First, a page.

Vancouver Island eagle poachers sentenced to jail time, fine, and a ban
Dec 01 2011
A bald eagle feeds on a dead salmon carcass on the Harrison River near Harrison Mills in the Fraser Valley November 17, 2010. Two eagle poachers will be serving their weekends in jail, must pay a fine, and are banned from possessing bird parts for three years, a judge decided at a sentencing hearing at the Duncan courthouse last week.Photograph by: Ric Ernst, PNG
Two eagle poachers will be serving their weekends in jail, must pay a fine, and are banned from possessing bird parts for three years, a judge decided at a sentencing hearing at the Duncan courthouse last week.
In April, provincial court Judge Michael Hubbard convicted Jerome Seymour of 16 of the 27 counts against him related to killing and selling 10 bald eagles, two swans and one kingfisher in Ladysmith, Duncan and Chilliwack between January and April 2006.
His cousin, William Seymour, was convicted of three of five like counts, occurring in April 2006 in Duncan. Both men claimed it was their aboriginal right to possess eagle parts.
In convicting the men, Hubbard dismissed defences of entrapment and aboriginal rights.
The sentencing of both man commenced Nov. 24, again before Hubbard, in a Duncan courtroom after a nearly five-month delay.
"I have concluded that the principles of denunciation and deterrence require me to impose a jail sentence as our precious wildlife must be protected-and a strong message sent," Hubbard said.
Believing the cousins undertook the activity for profit and not cultural reasons, the judge sentenced Jerome Seymour to three days imprisonment for each of the 16 counts against him, for a total of 48 days. The sentence will be served on weekends.
Jerome Seymour was also sentenced to the $1,310 fine and a three-year prohibition from possessing eagles, kingfishers, swans, or like birds and their parts, as well as to do 100 hours of community service in the next year.
In addition to three days imprisonment for each of the three counts against him, for a total of nine days, William Seymour received the same three-year prohibition and a fine of $200, as well as 50 hours of community service to be completed within one year.
Maximum penalties for the men were up to $50,000 or a term not to exceed six months, or both, for each offence.
Prior to Hubbard's decision, John Blackman, environmental Crown prosecutor for Vancouver Island, recommended a prison sentence of two years less a day for Jerome Seymour, in addition to a fine of $1,310 - an amount equal to the crown's estimation of the monetary benefits gained from the offences.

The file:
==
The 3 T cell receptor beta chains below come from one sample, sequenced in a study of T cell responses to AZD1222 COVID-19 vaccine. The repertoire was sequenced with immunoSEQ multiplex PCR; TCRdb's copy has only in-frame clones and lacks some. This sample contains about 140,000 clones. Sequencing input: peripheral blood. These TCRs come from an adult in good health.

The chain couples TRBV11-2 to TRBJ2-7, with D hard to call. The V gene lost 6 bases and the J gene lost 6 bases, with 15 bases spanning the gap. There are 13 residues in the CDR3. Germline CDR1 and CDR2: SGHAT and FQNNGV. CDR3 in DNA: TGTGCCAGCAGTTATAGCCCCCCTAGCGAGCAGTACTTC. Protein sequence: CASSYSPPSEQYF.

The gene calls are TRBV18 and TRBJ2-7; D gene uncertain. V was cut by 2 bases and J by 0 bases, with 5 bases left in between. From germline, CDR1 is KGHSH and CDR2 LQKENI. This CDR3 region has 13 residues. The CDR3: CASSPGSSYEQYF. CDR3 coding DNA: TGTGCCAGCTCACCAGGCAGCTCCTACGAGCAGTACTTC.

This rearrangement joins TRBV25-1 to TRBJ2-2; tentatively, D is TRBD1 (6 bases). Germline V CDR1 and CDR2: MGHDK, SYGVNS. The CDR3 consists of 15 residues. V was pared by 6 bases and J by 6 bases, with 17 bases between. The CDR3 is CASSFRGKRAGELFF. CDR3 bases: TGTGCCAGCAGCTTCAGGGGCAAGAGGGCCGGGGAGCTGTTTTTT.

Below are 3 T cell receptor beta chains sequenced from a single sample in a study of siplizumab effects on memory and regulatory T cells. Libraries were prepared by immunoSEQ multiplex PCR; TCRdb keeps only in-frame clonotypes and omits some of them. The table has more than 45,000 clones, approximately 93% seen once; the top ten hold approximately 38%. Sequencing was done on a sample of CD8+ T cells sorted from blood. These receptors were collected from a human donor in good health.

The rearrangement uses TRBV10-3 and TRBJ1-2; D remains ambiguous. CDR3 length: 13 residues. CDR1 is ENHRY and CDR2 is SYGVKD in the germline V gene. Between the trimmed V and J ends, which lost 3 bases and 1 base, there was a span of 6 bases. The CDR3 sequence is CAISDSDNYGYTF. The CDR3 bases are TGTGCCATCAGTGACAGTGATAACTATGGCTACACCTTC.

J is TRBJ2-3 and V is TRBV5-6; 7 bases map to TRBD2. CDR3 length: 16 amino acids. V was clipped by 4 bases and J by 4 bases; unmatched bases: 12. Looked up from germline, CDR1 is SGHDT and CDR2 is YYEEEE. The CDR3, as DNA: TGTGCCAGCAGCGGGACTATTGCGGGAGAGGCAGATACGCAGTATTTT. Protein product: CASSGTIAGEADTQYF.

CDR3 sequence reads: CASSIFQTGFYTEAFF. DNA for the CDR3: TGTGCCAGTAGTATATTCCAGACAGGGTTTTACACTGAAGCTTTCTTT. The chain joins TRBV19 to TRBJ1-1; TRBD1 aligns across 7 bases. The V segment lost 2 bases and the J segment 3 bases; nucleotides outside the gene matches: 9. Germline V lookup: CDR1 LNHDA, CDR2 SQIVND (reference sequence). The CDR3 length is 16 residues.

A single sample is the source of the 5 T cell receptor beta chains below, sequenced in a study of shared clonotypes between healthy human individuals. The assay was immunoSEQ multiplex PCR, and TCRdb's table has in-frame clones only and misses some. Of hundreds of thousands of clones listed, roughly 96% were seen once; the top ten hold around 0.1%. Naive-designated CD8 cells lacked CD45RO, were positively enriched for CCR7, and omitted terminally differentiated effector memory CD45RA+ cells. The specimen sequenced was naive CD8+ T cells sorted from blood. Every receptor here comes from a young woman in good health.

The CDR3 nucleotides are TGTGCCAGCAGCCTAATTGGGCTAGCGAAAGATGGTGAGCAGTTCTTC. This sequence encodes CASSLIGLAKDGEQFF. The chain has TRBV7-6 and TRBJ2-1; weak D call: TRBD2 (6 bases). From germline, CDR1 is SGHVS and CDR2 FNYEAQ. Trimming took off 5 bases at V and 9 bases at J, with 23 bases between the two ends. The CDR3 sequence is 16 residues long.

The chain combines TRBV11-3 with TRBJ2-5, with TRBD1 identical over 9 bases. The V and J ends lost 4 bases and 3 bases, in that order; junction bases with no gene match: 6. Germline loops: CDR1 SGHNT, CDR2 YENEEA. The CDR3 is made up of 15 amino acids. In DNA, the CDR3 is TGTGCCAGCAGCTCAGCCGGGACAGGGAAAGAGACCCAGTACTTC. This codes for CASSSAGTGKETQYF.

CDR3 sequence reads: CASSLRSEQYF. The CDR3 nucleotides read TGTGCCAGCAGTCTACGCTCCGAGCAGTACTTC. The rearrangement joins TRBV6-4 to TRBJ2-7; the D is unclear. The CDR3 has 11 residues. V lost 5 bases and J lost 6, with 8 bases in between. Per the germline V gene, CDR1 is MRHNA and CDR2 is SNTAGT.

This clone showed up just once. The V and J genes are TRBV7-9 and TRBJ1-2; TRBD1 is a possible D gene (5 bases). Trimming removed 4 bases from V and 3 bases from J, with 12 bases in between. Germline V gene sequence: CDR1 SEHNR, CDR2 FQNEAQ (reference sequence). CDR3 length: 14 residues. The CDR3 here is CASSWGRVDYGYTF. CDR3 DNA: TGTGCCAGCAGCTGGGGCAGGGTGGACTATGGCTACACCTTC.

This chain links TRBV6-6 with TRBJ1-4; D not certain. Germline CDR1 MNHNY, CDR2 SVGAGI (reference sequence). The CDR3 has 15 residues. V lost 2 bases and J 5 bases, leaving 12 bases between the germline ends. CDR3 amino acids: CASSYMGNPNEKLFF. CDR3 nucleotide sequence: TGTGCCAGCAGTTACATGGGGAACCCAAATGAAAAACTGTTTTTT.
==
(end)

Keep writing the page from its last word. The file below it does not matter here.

Blackman said in the space of three months and five days, Jerome Seymour committed 11 separate offences of trafficking wildlife and five of hunting out of season - all purely for financial gain.
Blackman called Jerome Seymour's attitude "callous and disrespectful" and that "no remorse has ever been expressed."
The Crown further recommended both Seymour cousins be prohibited from possessing eagles and their parts for 10 years, citing deterrence and "the continued insistence of both accused to have an inherent right to do what they did."
Blackman said "in less than 24 hours, William Seymour committed two counts of trafficking and one count of hunting out of season, which is essentially hunting for the purposes of trafficking."
He recommended 60 days imprisonment and a $200 fine - again, the crown's estimation of the monetary benefits gained from the offences.
Defence lawyer George Wool cautioned Hubbard not to fall victim to a double standard. He cited similar case law in which "white ranchers" in the Interior were given minimal fines by "almost apologetic" judges.
"Sentencing and punishment in law must be consistent," he said. "Inconsistency breeds disrespect. It troubles me to even think the Crown is saying it's a fine with court sympathy, but if you're aboriginal, no sir, you go to jail."
Wool went on to say that Jerome Seymour, in particular, was counselled into his actions by undercover agents, including conservation officer Richard Grindrod, who was later found to be defrauding his employer.
"Mr. Seymour was induced and counselled by a government agent to kill eagles." Wool urged Hubbard to sentence the men for "one eagle" because the rest of the kills were made as part of a "Crowndriven" agenda. Had it not been for the undercover sting, the Seymour cousins wouldn't be in front of the courts, Wool argued.
"These are not criminals," he said. "The Crown drove these people to do what they did," he added, noting his clients were "two unemployed, vulnerable young men" at the time.
"They've been victims of a misguided investigation. You can make an impoverished aboriginal do things because of his poverty and we in this courtroom will never understand that."
Wool is expected to appeal the sentence.